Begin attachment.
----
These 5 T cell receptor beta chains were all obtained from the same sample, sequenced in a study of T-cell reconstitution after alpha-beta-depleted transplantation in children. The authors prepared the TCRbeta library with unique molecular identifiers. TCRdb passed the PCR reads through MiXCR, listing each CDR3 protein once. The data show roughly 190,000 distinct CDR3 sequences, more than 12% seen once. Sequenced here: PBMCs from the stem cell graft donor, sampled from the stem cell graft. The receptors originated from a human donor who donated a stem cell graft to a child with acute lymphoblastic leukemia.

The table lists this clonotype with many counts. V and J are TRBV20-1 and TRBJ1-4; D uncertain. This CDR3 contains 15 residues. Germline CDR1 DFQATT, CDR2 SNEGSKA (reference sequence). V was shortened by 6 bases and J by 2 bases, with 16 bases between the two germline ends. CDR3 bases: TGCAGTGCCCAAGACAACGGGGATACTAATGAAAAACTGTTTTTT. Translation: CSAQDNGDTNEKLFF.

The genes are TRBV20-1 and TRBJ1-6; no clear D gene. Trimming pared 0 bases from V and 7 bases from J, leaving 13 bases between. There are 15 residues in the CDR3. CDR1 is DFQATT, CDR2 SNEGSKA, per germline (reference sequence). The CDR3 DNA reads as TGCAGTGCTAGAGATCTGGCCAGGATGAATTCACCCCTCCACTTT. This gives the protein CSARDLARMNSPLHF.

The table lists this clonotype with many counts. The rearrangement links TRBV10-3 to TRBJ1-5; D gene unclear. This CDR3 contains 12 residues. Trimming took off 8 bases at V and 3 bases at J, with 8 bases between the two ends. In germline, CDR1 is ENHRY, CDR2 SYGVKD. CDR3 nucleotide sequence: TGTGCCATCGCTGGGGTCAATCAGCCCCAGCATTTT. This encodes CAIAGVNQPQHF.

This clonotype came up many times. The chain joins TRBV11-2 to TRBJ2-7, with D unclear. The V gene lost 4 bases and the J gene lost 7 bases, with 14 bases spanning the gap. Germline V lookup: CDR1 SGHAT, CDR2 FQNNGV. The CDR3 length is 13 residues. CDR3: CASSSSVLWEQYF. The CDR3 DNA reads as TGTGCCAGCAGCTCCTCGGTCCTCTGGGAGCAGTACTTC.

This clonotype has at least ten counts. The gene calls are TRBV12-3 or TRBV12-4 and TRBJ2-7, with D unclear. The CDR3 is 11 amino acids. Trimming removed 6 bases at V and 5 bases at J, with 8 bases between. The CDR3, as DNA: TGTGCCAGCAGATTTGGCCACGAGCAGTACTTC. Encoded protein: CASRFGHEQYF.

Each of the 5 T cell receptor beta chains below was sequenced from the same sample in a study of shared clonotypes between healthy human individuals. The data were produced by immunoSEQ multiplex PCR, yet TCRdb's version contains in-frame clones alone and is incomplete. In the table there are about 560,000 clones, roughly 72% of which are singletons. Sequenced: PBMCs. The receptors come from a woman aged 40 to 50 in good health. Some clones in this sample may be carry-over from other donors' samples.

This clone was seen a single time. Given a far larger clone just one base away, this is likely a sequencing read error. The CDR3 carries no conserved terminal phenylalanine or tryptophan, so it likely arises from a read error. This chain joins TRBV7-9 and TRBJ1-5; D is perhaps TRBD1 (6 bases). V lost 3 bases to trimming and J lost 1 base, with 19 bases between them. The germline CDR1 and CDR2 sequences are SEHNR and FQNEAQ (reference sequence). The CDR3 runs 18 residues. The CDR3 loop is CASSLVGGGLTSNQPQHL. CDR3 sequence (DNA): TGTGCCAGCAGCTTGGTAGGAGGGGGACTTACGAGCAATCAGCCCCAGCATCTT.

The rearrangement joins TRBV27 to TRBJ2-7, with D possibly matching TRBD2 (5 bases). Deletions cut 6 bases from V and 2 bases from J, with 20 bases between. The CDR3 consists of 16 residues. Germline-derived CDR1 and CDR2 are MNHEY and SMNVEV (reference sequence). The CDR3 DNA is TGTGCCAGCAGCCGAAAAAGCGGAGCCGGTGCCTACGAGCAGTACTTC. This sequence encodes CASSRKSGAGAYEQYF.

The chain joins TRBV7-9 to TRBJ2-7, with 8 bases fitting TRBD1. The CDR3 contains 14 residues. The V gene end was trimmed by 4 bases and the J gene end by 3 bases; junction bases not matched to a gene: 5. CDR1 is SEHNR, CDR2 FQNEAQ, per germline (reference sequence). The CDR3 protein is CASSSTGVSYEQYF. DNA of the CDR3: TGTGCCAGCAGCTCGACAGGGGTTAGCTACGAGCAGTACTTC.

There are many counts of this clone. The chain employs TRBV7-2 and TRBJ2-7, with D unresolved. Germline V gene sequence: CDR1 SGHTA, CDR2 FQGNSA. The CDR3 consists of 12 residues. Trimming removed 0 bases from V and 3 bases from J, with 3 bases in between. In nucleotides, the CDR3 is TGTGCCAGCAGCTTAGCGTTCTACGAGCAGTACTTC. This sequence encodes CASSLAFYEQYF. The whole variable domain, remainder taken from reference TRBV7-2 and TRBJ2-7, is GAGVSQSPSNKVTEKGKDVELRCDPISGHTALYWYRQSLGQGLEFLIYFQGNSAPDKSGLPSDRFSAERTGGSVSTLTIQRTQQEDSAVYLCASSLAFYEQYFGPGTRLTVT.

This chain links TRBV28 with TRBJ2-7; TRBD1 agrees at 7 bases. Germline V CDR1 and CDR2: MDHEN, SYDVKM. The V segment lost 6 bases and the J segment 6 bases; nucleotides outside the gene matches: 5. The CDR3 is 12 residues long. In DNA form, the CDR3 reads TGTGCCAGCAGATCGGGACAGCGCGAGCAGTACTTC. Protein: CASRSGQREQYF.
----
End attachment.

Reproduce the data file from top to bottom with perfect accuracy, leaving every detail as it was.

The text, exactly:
These 5 T cell receptor beta chains were all obtained from the same sample, sequenced in a study of T-cell reconstitution after alpha-beta-depleted transplantation in children. The authors prepared the TCRbeta library with unique molecular identifiers. TCRdb passed the PCR reads through MiXCR, listing each CDR3 protein once. The data show roughly 190,000 distinct CDR3 sequences, more than 12% seen once. Sequenced here: PBMCs from the stem cell graft donor, sampled from the stem cell graft. The receptors originated from a human donor who donated a stem cell graft to a child with acute lymphoblastic leukemia.

The table lists this clonotype with many counts. V and J are TRBV20-1 and TRBJ1-4; D uncertain. This CDR3 contains 15 residues. Germline CDR1 DFQATT, CDR2 SNEGSKA (reference sequence). V was shortened by 6 bases and J by 2 bases, with 16 bases between the two germline ends. CDR3 bases: TGCAGTGCCCAAGACAACGGGGATACTAATGAAAAACTGTTTTTT. Translation: CSAQDNGDTNEKLFF.

The genes are TRBV20-1 and TRBJ1-6; no clear D gene. Trimming pared 0 bases from V and 7 bases from J, leaving 13 bases between. There are 15 residues in the CDR3. CDR1 is DFQATT, CDR2 SNEGSKA, per germline (reference sequence). The CDR3 DNA reads as TGCAGTGCTAGAGATCTGGCCAGGATGAATTCACCCCTCCACTTT. This gives the protein CSARDLARMNSPLHF.

The table lists this clonotype with many counts. The rearrangement links TRBV10-3 to TRBJ1-5; D gene unclear. This CDR3 contains 12 residues. Trimming took off 8 bases at V and 3 bases at J, with 8 bases between the two ends. In germline, CDR1 is ENHRY, CDR2 SYGVKD. CDR3 nucleotide sequence: TGTGCCATCGCTGGGGTCAATCAGCCCCAGCATTTT. This encodes CAIAGVNQPQHF.

This clonotype came up many times. The chain joins TRBV11-2 to TRBJ2-7, with D unclear. The V gene lost 4 bases and the J gene lost 7 bases, with 14 bases spanning the gap. Germline V lookup: CDR1 SGHAT, CDR2 FQNNGV. The CDR3 length is 13 residues. CDR3: CASSSSVLWEQYF. The CDR3 DNA reads as TGTGCCAGCAGCTCCTCGGTCCTCTGGGAGCAGTACTTC.

This clonotype has at least ten counts. The gene calls are TRBV12-3 or TRBV12-4 and TRBJ2-7, with D unclear. The CDR3 is 11 amino acids. Trimming removed 6 bases at V and 5 bases at J, with 8 bases between. The CDR3, as DNA: TGTGCCAGCAGATTTGGCCACGAGCAGTACTTC. Encoded protein: CASRFGHEQYF.

Each of the 5 T cell receptor beta chains below was sequenced from the same sample in a study of shared clonotypes between healthy human individuals. The data were produced by immunoSEQ multiplex PCR, yet TCRdb's version contains in-frame clones alone and is incomplete. In the table there are about 560,000 clones, roughly 72% of which are singletons. Sequenced: PBMCs. The receptors come from a woman aged 40 to 50 in good health. Some clones in this sample may be carry-over from other donors' samples.

This clone was seen a single time. Given a far larger clone just one base away, this is likely a sequencing read error. The CDR3 carries no conserved terminal phenylalanine or tryptophan, so it likely arises from a read error. This chain joins TRBV7-9 and TRBJ1-5; D is perhaps TRBD1 (6 bases). V lost 3 bases to trimming and J lost 1 base, with 19 bases between them. The germline CDR1 and CDR2 sequences are SEHNR and FQNEAQ (reference sequence). The CDR3 runs 18 residues. The CDR3 loop is CASSLVGGGLTSNQPQHL. CDR3 sequence (DNA): TGTGCCAGCAGCTTGGTAGGAGGGGGACTTACGAGCAATCAGCCCCAGCATCTT.

The rearrangement joins TRBV27 to TRBJ2-7, with D possibly matching TRBD2 (5 bases). Deletions cut 6 bases from V and 2 bases from J, with 20 bases between. The CDR3 consists of 16 residues. Germline-derived CDR1 and CDR2 are MNHEY and SMNVEV (reference sequence). The CDR3 DNA is TGTGCCAGCAGCCGAAAAAGCGGAGCCGGTGCCTACGAGCAGTACTTC. This sequence encodes CASSRKSGAGAYEQYF.

The chain joins TRBV7-9 to TRBJ2-7, with 8 bases fitting TRBD1. The CDR3 contains 14 residues. The V gene end was trimmed by 4 bases and the J gene end by 3 bases; junction bases not matched to a gene: 5. CDR1 is SEHNR, CDR2 FQNEAQ, per germline (reference sequence). The CDR3 protein is CASSSTGVSYEQYF. DNA of the CDR3: TGTGCCAGCAGCTCGACAGGGGTTAGCTACGAGCAGTACTTC.

There are many counts of this clone. The chain employs TRBV7-2 and TRBJ2-7, with D unresolved. Germline V gene sequence: CDR1 SGHTA, CDR2 FQGNSA. The CDR3 consists of 12 residues. Trimming removed 0 bases from V and 3 bases from J, with 3 bases in between. In nucleotides, the CDR3 is TGTGCCAGCAGCTTAGCGTTCTACGAGCAGTACTTC. This sequence encodes CASSLAFYEQYF. The whole variable domain, remainder taken from reference TRBV7-2 and TRBJ2-7, is GAGVSQSPSNKVTEKGKDVELRCDPISGHTALYWYRQSLGQGLEFLIYFQGNSAPDKSGLPSDRFSAERTGGSVSTLTIQRTQQEDSAVYLCASSLAFYEQYFGPGTRLTVT.

This chain links TRBV28 with TRBJ2-7; TRBD1 agrees at 7 bases. Germline V CDR1 and CDR2: MDHEN, SYDVKM. The V segment lost 6 bases and the J segment 6 bases; nucleotides outside the gene matches: 5. The CDR3 is 12 residues long. In DNA form, the CDR3 reads TGTGCCAGCAGATCGGGACAGCGCGAGCAGTACTTC. Protein: CASRSGQREQYF.